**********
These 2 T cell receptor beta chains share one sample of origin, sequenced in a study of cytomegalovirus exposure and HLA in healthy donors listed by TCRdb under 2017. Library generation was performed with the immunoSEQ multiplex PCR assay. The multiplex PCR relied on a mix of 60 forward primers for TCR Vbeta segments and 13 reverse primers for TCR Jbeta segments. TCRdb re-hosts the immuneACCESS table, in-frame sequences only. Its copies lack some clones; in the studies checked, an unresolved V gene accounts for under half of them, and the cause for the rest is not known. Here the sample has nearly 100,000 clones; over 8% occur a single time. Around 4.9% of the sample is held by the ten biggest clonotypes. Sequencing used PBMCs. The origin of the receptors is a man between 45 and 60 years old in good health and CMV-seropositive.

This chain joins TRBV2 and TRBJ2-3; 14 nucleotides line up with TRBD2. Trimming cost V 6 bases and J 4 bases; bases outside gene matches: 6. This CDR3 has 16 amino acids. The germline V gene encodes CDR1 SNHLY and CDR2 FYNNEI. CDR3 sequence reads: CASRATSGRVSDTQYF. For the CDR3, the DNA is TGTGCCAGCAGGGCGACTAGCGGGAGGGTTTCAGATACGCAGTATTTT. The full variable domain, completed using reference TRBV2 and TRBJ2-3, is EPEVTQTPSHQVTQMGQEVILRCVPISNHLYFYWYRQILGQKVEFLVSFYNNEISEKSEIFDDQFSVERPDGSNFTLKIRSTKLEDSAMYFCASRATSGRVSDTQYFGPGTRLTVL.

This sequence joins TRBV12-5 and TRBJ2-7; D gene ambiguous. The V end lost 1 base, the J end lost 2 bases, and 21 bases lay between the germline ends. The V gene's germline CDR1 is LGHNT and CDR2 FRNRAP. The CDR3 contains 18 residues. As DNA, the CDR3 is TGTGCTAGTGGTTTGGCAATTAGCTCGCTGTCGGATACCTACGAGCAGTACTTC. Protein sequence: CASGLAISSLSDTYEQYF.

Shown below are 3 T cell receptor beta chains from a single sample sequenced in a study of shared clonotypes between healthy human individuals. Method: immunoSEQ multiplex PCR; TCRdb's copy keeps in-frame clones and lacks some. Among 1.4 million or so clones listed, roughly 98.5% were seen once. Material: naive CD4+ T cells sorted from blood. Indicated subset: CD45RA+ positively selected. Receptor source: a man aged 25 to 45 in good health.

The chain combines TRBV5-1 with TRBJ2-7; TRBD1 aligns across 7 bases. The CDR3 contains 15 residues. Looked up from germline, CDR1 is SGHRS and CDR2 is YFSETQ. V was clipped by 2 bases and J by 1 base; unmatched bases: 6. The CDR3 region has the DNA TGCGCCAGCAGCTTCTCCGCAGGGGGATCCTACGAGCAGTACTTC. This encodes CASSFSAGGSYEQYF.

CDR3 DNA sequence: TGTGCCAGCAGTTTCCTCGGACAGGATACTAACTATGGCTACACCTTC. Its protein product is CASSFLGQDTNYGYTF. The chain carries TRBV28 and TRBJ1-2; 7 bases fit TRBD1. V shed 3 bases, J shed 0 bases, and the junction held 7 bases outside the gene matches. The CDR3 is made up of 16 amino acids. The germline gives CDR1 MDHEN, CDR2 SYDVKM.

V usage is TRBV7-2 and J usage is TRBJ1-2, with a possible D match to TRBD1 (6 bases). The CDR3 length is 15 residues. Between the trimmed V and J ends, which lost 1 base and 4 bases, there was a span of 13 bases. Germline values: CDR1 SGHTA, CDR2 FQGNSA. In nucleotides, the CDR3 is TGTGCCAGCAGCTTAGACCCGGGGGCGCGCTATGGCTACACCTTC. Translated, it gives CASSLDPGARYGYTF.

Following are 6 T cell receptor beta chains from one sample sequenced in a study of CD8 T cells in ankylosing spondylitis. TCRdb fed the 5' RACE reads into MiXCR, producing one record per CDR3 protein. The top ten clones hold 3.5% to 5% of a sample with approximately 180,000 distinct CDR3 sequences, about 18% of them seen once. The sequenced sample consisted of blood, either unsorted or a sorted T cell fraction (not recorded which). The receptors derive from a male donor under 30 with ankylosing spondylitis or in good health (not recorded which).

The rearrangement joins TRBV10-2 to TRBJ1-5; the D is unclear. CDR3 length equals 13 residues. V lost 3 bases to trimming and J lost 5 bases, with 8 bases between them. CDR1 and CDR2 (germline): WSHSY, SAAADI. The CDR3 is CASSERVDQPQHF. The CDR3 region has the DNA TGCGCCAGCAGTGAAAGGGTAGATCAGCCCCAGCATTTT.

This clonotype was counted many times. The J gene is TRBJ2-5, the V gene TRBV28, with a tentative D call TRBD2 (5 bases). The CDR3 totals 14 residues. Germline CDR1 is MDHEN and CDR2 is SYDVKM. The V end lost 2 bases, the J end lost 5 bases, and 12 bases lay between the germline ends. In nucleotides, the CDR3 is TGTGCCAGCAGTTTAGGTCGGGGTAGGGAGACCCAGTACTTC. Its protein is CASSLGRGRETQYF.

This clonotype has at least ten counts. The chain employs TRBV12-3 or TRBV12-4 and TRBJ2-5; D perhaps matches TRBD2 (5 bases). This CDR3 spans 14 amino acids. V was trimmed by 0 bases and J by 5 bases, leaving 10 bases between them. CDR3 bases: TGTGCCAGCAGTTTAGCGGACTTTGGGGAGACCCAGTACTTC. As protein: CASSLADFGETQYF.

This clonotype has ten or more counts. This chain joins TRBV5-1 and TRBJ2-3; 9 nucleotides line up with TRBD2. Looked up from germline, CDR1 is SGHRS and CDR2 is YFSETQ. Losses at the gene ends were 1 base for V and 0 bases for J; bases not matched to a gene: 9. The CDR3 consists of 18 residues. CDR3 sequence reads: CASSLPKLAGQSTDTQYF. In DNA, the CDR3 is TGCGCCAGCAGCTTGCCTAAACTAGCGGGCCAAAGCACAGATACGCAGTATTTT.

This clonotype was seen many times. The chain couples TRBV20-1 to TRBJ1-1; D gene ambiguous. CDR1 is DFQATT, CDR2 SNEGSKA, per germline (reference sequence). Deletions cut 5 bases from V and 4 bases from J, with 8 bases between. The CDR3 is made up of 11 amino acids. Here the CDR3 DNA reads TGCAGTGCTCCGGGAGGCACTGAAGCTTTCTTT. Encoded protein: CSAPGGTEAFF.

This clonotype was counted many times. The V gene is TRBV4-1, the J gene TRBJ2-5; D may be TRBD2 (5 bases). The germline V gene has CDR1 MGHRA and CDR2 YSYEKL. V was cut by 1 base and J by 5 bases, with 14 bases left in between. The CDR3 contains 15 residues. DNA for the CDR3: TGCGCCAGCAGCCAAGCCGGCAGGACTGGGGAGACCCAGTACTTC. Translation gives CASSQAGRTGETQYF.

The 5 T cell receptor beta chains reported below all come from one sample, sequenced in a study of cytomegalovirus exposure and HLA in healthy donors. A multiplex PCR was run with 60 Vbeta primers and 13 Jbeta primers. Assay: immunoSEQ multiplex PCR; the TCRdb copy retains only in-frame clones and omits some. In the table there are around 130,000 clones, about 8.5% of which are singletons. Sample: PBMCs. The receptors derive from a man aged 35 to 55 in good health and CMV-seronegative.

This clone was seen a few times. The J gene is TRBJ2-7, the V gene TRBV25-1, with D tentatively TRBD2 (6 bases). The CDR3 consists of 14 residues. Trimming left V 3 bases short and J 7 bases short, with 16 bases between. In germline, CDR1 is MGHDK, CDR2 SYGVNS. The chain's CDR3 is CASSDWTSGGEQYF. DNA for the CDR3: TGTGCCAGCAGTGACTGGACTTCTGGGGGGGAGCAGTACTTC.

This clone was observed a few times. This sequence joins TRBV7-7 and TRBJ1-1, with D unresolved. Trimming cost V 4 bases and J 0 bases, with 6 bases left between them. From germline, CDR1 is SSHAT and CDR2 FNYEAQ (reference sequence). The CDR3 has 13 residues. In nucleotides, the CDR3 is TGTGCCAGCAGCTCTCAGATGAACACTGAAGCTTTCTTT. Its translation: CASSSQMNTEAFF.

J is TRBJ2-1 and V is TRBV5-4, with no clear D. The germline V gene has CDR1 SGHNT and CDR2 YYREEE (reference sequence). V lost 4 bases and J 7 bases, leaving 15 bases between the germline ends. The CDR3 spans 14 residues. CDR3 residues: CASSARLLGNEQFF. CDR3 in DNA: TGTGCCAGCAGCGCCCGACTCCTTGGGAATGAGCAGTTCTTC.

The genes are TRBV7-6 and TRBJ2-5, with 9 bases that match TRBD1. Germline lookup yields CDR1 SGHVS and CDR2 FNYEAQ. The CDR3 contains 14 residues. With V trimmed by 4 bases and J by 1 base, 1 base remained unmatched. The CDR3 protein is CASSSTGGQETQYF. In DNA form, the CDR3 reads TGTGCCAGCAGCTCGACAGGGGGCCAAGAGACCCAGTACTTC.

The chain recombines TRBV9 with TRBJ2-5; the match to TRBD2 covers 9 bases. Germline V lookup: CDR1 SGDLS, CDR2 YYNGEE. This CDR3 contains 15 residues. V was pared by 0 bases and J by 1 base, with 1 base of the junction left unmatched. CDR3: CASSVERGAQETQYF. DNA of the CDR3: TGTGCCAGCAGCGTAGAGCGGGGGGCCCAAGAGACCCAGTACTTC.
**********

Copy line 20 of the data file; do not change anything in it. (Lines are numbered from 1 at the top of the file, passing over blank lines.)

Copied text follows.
The chain recombines TRBV9 with TRBJ2-5; the match to TRBD2 covers 9 bases. Germline V lookup: CDR1 SGDLS, CDR2 YYNGEE. This CDR3 contains 15 residues. V was pared by 0 bases and J by 1 base, with 1 base of the junction left unmatched. CDR3: CASSVERGAQETQYF. DNA of the CDR3: TGTGCCAGCAGCGTAGAGCGGGGGGCCCAAGAGACCCAGTACTTC.